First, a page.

Keeping the butts off the beach
NUMEROUS environmental cleanups take place throughout the year in Hawaii, yet none are quite like this Saturday's "Get the Drift and Bag It."
This marine debris cleanup is not only an annual statewide event; it is part of the Ocean Conservancy's International Coastal Cleanup to remove trash and debris from the world's beaches and waterways.
According to the Conservancy's report on 2006, more than 350,000 volunteers around the world scoured nearly 35,000 miles of shoreline and removed some 7 million pounds of trash.
In our state alone 2,036 participants removed an incredible 42,163 pounds of debris from 120 miles of what should be Hawaii's pristine shorelines.
And the Conservancy and its volunteers don't just pick up litter; they also identify the debris and its source, which they hope will lead to finding ways of changing the behaviors that caused the pollution to begin with.
Virtually every piece of litter bagged is identified, counted and recorded on data cards that, when compiled and analyzed, create a graphic picture of who and what is to blame.
It was noted in the Conservancy's last report that land-based activities in Hawaii such as picnics, festivals, sports, beach outings and the litter washed from streets and parking lots into storm drains accounted for 48 percent of the collected debris.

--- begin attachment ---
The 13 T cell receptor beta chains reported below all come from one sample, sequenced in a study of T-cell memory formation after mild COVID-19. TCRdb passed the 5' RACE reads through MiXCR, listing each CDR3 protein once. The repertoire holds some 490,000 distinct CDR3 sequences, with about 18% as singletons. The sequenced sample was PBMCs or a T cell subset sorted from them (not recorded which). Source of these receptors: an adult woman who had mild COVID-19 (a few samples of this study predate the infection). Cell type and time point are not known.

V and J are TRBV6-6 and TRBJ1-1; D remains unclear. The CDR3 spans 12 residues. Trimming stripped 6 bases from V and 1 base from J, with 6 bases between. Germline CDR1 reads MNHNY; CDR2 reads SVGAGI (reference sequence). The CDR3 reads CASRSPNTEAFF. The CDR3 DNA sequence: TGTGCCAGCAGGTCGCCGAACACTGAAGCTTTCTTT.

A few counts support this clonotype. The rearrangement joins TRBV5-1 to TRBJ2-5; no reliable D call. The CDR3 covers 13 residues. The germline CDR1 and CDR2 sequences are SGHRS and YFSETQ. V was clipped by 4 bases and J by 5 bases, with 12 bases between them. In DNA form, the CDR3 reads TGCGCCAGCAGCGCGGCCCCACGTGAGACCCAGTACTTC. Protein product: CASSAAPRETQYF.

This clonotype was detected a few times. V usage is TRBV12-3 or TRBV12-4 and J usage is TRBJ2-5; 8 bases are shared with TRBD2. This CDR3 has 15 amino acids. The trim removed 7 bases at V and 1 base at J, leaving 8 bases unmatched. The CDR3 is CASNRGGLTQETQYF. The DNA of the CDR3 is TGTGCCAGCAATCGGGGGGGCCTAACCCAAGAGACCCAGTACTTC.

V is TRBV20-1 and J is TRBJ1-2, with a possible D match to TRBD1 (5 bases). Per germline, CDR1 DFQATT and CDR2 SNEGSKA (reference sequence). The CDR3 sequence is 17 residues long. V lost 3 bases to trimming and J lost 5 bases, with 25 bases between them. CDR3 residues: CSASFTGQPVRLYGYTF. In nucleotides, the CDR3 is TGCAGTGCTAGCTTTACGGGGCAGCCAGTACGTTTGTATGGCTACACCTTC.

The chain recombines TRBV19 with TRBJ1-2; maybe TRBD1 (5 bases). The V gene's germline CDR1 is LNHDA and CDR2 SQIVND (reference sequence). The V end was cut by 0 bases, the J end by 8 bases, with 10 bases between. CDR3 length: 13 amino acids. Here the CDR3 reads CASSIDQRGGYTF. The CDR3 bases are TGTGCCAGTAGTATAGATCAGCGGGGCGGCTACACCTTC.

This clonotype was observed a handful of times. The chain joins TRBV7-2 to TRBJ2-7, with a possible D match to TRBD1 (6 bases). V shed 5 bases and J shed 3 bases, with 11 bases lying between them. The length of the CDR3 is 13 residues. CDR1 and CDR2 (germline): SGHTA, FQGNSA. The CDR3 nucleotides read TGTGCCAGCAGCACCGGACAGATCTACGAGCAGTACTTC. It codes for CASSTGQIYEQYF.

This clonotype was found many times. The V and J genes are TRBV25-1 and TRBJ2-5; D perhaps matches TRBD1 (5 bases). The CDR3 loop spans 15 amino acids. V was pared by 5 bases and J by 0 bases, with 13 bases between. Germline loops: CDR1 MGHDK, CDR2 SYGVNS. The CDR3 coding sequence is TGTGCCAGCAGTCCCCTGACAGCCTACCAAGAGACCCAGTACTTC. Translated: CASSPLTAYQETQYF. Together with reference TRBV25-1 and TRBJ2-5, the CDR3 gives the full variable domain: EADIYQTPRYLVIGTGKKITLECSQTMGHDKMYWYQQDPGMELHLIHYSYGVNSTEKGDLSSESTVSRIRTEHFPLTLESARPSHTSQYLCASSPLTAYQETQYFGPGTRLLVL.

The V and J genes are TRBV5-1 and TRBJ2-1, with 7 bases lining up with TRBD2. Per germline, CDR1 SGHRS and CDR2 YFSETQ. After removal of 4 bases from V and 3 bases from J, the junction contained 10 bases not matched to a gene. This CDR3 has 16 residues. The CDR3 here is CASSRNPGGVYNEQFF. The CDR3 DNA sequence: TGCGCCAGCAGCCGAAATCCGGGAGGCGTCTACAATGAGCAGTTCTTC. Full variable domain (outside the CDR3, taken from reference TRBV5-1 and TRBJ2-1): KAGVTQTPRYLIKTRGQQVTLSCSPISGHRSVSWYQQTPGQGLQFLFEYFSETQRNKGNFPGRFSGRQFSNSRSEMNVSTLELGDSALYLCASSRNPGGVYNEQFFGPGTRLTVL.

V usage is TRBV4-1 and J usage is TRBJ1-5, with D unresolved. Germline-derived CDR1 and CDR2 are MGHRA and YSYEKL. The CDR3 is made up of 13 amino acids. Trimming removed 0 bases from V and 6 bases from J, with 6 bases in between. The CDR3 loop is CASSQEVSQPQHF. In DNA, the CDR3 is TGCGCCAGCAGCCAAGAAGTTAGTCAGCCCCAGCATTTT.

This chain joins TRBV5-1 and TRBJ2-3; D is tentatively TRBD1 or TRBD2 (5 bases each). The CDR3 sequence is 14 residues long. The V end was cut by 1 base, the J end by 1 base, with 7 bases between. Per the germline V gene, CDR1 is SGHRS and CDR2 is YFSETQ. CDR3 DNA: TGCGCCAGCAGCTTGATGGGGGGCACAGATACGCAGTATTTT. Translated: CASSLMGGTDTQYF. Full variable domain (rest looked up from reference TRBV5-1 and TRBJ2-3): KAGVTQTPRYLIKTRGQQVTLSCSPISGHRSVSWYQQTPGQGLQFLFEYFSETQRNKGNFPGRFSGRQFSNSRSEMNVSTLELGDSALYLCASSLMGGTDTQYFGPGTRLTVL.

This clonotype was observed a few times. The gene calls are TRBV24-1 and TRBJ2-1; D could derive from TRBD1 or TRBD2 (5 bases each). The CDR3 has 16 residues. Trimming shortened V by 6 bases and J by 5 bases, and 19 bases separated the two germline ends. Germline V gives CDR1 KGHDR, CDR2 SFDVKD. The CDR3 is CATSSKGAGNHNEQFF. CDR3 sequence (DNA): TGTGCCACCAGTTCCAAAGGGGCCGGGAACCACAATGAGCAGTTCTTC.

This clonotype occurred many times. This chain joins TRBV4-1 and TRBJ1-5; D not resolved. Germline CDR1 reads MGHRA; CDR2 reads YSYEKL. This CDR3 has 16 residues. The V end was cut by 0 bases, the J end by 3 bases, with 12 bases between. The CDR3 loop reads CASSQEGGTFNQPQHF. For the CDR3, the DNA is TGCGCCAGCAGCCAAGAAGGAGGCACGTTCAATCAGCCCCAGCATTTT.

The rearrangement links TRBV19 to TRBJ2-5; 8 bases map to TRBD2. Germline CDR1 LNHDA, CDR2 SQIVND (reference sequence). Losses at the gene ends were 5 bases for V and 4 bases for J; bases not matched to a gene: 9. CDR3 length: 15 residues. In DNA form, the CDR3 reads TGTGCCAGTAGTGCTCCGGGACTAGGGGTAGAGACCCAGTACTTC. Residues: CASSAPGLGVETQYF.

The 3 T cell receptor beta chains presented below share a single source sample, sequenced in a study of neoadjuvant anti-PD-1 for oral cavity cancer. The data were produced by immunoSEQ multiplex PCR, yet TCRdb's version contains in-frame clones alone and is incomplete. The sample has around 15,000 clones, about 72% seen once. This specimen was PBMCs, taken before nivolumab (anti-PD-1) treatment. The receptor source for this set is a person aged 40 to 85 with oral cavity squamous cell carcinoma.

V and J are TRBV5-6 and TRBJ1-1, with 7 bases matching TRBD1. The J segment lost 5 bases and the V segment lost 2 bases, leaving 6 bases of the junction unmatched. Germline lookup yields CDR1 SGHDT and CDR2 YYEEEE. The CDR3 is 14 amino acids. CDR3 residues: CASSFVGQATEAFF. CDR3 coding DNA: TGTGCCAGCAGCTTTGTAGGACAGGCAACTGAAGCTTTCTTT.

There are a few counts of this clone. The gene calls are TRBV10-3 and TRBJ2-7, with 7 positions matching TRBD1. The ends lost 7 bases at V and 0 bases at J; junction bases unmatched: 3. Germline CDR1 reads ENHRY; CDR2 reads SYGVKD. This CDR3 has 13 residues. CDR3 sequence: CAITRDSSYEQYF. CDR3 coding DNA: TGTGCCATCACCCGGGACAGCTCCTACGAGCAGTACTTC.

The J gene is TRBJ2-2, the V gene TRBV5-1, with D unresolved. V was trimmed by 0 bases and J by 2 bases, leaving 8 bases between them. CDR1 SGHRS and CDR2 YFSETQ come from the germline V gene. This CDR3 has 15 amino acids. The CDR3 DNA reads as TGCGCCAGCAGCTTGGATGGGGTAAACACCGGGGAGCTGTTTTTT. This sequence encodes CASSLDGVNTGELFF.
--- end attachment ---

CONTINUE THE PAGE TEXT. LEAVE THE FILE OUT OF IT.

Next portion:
The second-largest source of pollution -- 40 percent -- came from smoking-related activities in the form of cigarette and cigar butts, filters and tobacco packaging.
Together, those two categories accounted for the vast majority of all the debris collected last year along our beaches and waterways.
In comparison, the debris collected and identified as originating from ocean- and waterway-based activities was a mere 9.4 percent. That's something to remember when visiting any of our state's marinas: The floating trash you see most likely didn't come from the boaters.
As anyone might guess after seeing the "drifts" of cigarette butts along most of our roadways, smokers may be our society's worst litterbugs. Volunteers picked up more than 63,600 cigarettes and filters last year.
Fast-food fans who fail to properly dispose of the containers are apparently runners-up to the smokers, as the second-most numerous items with a little more than 37,000 food wrappers, caps and lids.
If spending a morning collecting this sort of litter in the Ala Wai Harbor area -- as well as collecting statistical data with the folks from the National Oceanic and Atmospheric Administration -- is something you might have time for, why not consider volunteering?
The meeting place will be the Waikiki Yacht Club, at the entrance to Ala Moana Park, and the cleanup will last from 8 to 11 a.m. Volunteers are advised to bring sunscreen, sunglasses, a visor or hat, closed-toe shoes and bottled water.
For more information call Michelle Pendleton at 808-255-7891.